The Maritime History of the Great Lakes
British Whig (Kingston, ON), Oct. 20, 1888

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The steamer Maud has been hauled out at Portsmouth. The steamer Islander is supplying her place.

The body of George Ostrander, a Picton sailor, drowned at Oswego, has not been found. His wife is prostrated with grief.

The work of repairing the break on the Cornwall canal has been retarded by the breaking of the dam. Considerable delay will be caused, and it is not likely that the canal will be open for navigation before 1st November.

The schooner Flora Carveth reached Oswego Tuesday in a badly damaged condition. She was struck by a squall between Big Sodus and Pultneyville, and her foremast, fore top mast and main top mast were carried away.

The prop. Enterprise had 13,600 bushels of damaged corn on her arrival here. Mr. McLeod, of Buffalo, representative of the insurance pool, asked for tenders for the sale of the grain. They were put in at figures ranging from 25 cents to 31 1/2 cents per bushel. It was announced that the last figure was acceptable, but other parties telegraphed to the head officer of the insurance pool offering 33 cents per bushel, and took the cargo. Richardson and Hanley got it.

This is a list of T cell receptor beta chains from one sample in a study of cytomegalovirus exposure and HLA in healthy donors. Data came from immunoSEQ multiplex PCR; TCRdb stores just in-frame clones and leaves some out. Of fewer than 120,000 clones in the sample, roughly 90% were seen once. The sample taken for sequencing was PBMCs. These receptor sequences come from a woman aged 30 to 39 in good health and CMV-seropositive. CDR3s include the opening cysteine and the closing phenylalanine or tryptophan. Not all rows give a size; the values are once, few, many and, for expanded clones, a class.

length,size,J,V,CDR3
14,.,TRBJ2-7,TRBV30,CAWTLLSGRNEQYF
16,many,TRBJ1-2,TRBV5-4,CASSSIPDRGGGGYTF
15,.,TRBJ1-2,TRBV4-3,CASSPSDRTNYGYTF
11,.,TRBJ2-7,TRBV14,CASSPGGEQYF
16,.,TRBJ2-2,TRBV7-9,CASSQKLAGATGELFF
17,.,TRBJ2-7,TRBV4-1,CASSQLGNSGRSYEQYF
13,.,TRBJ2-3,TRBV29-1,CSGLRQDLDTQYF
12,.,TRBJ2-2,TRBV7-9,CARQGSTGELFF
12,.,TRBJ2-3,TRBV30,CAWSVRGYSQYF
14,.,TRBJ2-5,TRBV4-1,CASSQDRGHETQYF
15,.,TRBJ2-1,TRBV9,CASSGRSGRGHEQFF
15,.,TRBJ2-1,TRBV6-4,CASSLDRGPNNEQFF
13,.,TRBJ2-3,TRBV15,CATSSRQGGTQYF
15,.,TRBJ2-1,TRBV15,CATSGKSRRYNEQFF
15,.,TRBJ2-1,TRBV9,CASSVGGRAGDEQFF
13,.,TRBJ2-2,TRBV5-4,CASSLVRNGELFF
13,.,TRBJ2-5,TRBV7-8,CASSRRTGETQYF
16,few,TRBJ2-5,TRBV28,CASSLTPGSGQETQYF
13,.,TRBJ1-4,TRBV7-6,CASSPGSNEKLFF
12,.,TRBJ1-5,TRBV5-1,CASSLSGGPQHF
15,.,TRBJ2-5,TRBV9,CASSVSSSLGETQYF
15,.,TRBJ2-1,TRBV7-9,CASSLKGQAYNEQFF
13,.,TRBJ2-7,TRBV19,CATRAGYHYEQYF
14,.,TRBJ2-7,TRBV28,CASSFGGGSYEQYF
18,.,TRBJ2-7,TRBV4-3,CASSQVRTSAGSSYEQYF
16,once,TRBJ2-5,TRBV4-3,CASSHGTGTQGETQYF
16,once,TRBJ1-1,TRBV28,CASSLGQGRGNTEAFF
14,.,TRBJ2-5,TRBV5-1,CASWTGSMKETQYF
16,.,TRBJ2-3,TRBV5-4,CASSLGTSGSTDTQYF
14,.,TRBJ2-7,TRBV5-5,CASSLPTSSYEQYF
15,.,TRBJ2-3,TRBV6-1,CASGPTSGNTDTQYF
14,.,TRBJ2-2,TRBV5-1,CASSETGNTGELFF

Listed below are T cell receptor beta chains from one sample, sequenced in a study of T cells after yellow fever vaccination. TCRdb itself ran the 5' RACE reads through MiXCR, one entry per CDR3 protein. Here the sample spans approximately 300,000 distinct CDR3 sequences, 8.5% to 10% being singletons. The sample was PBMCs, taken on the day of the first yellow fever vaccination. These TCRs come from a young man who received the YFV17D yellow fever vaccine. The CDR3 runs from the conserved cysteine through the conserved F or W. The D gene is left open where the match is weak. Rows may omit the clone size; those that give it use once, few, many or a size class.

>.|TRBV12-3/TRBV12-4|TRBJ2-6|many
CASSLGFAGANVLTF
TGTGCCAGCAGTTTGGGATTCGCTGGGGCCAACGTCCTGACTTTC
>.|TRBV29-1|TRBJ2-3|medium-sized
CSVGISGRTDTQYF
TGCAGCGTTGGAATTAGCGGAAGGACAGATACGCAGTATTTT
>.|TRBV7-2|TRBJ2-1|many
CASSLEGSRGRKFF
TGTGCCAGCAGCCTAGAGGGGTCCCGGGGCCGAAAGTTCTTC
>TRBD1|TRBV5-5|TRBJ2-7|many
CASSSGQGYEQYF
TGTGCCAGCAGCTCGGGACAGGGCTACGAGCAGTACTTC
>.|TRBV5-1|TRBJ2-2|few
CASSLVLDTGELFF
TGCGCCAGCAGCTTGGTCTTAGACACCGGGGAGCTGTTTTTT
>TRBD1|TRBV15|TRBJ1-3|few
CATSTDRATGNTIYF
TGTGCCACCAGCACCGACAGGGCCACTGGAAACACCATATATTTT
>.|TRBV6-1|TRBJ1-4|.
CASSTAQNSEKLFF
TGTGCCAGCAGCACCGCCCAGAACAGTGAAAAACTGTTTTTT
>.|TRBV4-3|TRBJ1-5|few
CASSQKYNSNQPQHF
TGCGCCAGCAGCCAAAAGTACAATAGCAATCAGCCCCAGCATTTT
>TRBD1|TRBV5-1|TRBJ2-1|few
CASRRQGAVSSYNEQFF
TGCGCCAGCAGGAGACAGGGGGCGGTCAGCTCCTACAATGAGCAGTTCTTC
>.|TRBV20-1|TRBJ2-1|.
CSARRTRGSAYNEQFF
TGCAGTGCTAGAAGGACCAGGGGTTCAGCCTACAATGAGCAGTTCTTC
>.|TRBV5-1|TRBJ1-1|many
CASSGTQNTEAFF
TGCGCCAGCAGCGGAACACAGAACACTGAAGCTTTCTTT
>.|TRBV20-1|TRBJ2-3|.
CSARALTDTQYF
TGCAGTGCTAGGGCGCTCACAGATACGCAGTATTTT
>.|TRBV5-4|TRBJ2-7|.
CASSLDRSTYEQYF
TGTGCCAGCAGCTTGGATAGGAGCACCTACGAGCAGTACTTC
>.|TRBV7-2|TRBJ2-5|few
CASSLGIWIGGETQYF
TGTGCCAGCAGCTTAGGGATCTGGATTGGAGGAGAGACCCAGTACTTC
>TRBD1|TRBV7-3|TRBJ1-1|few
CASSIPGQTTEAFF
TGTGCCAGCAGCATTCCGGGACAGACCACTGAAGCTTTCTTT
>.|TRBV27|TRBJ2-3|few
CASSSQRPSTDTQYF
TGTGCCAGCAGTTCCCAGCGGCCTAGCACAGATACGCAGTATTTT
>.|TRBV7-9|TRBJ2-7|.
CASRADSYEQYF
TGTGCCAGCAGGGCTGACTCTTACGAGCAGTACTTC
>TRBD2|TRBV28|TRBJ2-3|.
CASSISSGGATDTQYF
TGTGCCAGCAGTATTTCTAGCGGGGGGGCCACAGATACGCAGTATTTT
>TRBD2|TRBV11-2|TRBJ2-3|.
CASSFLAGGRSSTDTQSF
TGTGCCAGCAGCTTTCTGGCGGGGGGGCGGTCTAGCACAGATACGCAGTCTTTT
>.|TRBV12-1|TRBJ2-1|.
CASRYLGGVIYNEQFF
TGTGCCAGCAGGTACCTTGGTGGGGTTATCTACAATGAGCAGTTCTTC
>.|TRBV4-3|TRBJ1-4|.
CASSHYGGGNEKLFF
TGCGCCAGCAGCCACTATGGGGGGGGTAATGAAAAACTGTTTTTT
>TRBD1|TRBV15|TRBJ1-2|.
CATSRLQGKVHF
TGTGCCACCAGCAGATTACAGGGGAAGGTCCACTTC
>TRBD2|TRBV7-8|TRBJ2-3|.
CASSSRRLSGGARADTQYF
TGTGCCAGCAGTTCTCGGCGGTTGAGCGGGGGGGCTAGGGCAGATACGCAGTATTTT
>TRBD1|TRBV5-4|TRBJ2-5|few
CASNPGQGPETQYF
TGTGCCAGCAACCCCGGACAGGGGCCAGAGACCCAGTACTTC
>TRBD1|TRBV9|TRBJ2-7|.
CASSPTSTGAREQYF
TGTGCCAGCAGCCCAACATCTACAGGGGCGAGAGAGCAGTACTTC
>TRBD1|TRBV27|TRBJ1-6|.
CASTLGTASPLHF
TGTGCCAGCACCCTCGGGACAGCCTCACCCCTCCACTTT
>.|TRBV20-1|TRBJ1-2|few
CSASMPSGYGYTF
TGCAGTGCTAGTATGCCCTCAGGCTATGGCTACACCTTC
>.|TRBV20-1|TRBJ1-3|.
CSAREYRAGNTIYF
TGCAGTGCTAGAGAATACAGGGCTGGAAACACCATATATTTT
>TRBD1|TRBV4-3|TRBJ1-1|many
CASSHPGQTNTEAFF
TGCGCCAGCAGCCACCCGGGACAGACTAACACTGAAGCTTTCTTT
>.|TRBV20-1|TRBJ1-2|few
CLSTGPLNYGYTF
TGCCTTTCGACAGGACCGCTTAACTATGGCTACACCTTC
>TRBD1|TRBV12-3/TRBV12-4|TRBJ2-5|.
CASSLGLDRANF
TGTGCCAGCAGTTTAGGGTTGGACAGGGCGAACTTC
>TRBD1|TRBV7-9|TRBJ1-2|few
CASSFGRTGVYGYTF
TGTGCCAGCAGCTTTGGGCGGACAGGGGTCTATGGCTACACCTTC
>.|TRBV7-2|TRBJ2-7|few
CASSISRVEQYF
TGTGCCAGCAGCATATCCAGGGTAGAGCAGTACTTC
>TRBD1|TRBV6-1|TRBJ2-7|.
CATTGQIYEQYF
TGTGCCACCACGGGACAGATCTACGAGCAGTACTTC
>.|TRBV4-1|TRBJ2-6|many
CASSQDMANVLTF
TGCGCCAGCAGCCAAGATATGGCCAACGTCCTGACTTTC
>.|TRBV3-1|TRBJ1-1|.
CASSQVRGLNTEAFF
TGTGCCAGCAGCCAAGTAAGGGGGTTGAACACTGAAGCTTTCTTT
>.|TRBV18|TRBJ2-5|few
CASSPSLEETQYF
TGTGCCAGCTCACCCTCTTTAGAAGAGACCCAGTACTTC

Great Gale On The Lake - Chicago, Oct. 20th - Despatches from various points along the shores of Lake Michigan indicate that the storm of Thursday was severe on the vessels that happened to be out. The steambarge M.M. Drake, corn laden, from Chicago to Buffalo, is on a reef near Cheboygan. A large coal laden schooner is ashore near Bailey's Harbor, Wis. Many other vessels were damaged by the gale. No loss of life yet reported.

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Oct. 20, 1888
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Rick Neilson
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Public domain: Copyright has expired according to the applicable Canadian or American laws. No restrictions on use.
Maritime History of the Great Lakes
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British Whig (Kingston, ON), Oct. 20, 1888